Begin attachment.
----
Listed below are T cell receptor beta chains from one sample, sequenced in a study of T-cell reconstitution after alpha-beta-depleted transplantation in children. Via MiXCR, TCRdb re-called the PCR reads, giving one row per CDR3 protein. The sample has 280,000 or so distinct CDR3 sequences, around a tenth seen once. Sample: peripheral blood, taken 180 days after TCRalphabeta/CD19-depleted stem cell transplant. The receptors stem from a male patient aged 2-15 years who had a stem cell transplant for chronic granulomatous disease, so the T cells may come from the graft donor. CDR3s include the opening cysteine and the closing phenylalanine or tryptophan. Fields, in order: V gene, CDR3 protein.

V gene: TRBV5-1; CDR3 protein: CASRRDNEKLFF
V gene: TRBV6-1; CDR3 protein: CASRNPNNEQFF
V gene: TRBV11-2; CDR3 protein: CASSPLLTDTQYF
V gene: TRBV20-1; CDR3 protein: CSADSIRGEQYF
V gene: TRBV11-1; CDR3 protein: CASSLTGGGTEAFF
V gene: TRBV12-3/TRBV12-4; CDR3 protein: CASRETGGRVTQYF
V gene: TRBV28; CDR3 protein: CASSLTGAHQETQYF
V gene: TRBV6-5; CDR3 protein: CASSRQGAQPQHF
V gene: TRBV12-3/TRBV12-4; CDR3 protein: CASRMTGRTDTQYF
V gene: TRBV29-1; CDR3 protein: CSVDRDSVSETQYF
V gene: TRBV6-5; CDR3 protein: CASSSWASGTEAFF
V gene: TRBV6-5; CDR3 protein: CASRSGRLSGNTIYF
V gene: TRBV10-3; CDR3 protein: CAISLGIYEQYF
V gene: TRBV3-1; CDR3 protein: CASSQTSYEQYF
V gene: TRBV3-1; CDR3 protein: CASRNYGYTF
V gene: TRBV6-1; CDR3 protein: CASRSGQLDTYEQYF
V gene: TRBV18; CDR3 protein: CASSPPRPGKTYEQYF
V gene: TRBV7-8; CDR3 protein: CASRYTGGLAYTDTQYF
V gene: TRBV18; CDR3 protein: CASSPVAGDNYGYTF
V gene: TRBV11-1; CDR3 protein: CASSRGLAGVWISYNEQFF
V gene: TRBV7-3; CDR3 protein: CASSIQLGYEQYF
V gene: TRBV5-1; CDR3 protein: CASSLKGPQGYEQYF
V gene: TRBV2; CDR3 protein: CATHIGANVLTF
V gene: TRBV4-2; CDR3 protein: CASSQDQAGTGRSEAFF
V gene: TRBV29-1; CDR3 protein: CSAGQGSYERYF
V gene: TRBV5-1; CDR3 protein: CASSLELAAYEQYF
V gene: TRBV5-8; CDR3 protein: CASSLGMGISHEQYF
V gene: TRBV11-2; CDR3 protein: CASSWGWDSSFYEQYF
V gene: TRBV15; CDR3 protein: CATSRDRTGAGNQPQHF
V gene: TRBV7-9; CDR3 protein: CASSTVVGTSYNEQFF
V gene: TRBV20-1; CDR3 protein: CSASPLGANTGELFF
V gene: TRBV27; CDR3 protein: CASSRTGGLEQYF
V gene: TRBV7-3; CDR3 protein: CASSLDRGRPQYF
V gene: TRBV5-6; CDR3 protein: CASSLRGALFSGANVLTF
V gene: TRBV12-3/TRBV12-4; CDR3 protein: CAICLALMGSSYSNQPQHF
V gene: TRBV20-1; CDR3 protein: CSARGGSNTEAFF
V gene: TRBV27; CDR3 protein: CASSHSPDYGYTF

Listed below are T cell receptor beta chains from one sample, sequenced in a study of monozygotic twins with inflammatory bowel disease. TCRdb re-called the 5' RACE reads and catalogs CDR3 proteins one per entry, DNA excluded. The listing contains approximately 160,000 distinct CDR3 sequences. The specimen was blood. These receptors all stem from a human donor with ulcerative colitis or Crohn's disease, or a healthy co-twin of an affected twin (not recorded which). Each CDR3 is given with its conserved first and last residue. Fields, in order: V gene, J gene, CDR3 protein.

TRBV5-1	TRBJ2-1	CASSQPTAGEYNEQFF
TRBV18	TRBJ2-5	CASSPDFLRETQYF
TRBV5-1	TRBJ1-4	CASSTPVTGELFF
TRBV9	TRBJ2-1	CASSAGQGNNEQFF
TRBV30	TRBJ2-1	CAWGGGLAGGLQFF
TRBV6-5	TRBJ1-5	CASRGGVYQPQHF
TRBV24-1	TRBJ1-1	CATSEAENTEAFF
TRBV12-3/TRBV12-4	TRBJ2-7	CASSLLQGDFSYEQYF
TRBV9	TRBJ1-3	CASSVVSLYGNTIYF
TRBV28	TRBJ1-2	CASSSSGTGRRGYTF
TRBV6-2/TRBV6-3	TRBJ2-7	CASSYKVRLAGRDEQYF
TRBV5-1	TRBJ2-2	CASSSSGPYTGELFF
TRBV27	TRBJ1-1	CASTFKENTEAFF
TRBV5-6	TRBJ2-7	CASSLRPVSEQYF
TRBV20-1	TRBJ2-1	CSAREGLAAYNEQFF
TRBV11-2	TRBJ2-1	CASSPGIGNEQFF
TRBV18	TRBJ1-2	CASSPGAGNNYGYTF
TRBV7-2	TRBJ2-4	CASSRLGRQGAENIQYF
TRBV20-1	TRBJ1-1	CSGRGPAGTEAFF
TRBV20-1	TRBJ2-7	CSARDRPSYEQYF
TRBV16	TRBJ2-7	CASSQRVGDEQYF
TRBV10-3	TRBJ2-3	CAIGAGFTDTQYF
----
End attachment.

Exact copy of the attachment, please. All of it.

Listed below are T cell receptor beta chains from one sample, sequenced in a study of T-cell reconstitution after alpha-beta-depleted transplantation in children. Via MiXCR, TCRdb re-called the PCR reads, giving one row per CDR3 protein. The sample has 280,000 or so distinct CDR3 sequences, around a tenth seen once. Sample: peripheral blood, taken 180 days after TCRalphabeta/CD19-depleted stem cell transplant. The receptors stem from a male patient aged 2-15 years who had a stem cell transplant for chronic granulomatous disease, so the T cells may come from the graft donor. CDR3s include the opening cysteine and the closing phenylalanine or tryptophan. Fields, in order: V gene, CDR3 protein.

V gene: TRBV5-1; CDR3 protein: CASRRDNEKLFF
V gene: TRBV6-1; CDR3 protein: CASRNPNNEQFF
V gene: TRBV11-2; CDR3 protein: CASSPLLTDTQYF
V gene: TRBV20-1; CDR3 protein: CSADSIRGEQYF
V gene: TRBV11-1; CDR3 protein: CASSLTGGGTEAFF
V gene: TRBV12-3/TRBV12-4; CDR3 protein: CASRETGGRVTQYF
V gene: TRBV28; CDR3 protein: CASSLTGAHQETQYF
V gene: TRBV6-5; CDR3 protein: CASSRQGAQPQHF
V gene: TRBV12-3/TRBV12-4; CDR3 protein: CASRMTGRTDTQYF
V gene: TRBV29-1; CDR3 protein: CSVDRDSVSETQYF
V gene: TRBV6-5; CDR3 protein: CASSSWASGTEAFF
V gene: TRBV6-5; CDR3 protein: CASRSGRLSGNTIYF
V gene: TRBV10-3; CDR3 protein: CAISLGIYEQYF
V gene: TRBV3-1; CDR3 protein: CASSQTSYEQYF
V gene: TRBV3-1; CDR3 protein: CASRNYGYTF
V gene: TRBV6-1; CDR3 protein: CASRSGQLDTYEQYF
V gene: TRBV18; CDR3 protein: CASSPPRPGKTYEQYF
V gene: TRBV7-8; CDR3 protein: CASRYTGGLAYTDTQYF
V gene: TRBV18; CDR3 protein: CASSPVAGDNYGYTF
V gene: TRBV11-1; CDR3 protein: CASSRGLAGVWISYNEQFF
V gene: TRBV7-3; CDR3 protein: CASSIQLGYEQYF
V gene: TRBV5-1; CDR3 protein: CASSLKGPQGYEQYF
V gene: TRBV2; CDR3 protein: CATHIGANVLTF
V gene: TRBV4-2; CDR3 protein: CASSQDQAGTGRSEAFF
V gene: TRBV29-1; CDR3 protein: CSAGQGSYERYF
V gene: TRBV5-1; CDR3 protein: CASSLELAAYEQYF
V gene: TRBV5-8; CDR3 protein: CASSLGMGISHEQYF
V gene: TRBV11-2; CDR3 protein: CASSWGWDSSFYEQYF
V gene: TRBV15; CDR3 protein: CATSRDRTGAGNQPQHF
V gene: TRBV7-9; CDR3 protein: CASSTVVGTSYNEQFF
V gene: TRBV20-1; CDR3 protein: CSASPLGANTGELFF
V gene: TRBV27; CDR3 protein: CASSRTGGLEQYF
V gene: TRBV7-3; CDR3 protein: CASSLDRGRPQYF
V gene: TRBV5-6; CDR3 protein: CASSLRGALFSGANVLTF
V gene: TRBV12-3/TRBV12-4; CDR3 protein: CAICLALMGSSYSNQPQHF
V gene: TRBV20-1; CDR3 protein: CSARGGSNTEAFF
V gene: TRBV27; CDR3 protein: CASSHSPDYGYTF

Listed below are T cell receptor beta chains from one sample, sequenced in a study of monozygotic twins with inflammatory bowel disease. TCRdb re-called the 5' RACE reads and catalogs CDR3 proteins one per entry, DNA excluded. The listing contains approximately 160,000 distinct CDR3 sequences. The specimen was blood. These receptors all stem from a human donor with ulcerative colitis or Crohn's disease, or a healthy co-twin of an affected twin (not recorded which). Each CDR3 is given with its conserved first and last residue. Fields, in order: V gene, J gene, CDR3 protein.

TRBV5-1	TRBJ2-1	CASSQPTAGEYNEQFF
TRBV18	TRBJ2-5	CASSPDFLRETQYF
TRBV5-1	TRBJ1-4	CASSTPVTGELFF
TRBV9	TRBJ2-1	CASSAGQGNNEQFF
TRBV30	TRBJ2-1	CAWGGGLAGGLQFF
TRBV6-5	TRBJ1-5	CASRGGVYQPQHF
TRBV24-1	TRBJ1-1	CATSEAENTEAFF
TRBV12-3/TRBV12-4	TRBJ2-7	CASSLLQGDFSYEQYF
TRBV9	TRBJ1-3	CASSVVSLYGNTIYF
TRBV28	TRBJ1-2	CASSSSGTGRRGYTF
TRBV6-2/TRBV6-3	TRBJ2-7	CASSYKVRLAGRDEQYF
TRBV5-1	TRBJ2-2	CASSSSGPYTGELFF
TRBV27	TRBJ1-1	CASTFKENTEAFF
TRBV5-6	TRBJ2-7	CASSLRPVSEQYF
TRBV20-1	TRBJ2-1	CSAREGLAAYNEQFF
TRBV11-2	TRBJ2-1	CASSPGIGNEQFF
TRBV18	TRBJ1-2	CASSPGAGNNYGYTF
TRBV7-2	TRBJ2-4	CASSRLGRQGAENIQYF
TRBV20-1	TRBJ1-1	CSGRGPAGTEAFF
TRBV20-1	TRBJ2-7	CSARDRPSYEQYF
TRBV16	TRBJ2-7	CASSQRVGDEQYF
TRBV10-3	TRBJ2-3	CAIGAGFTDTQYF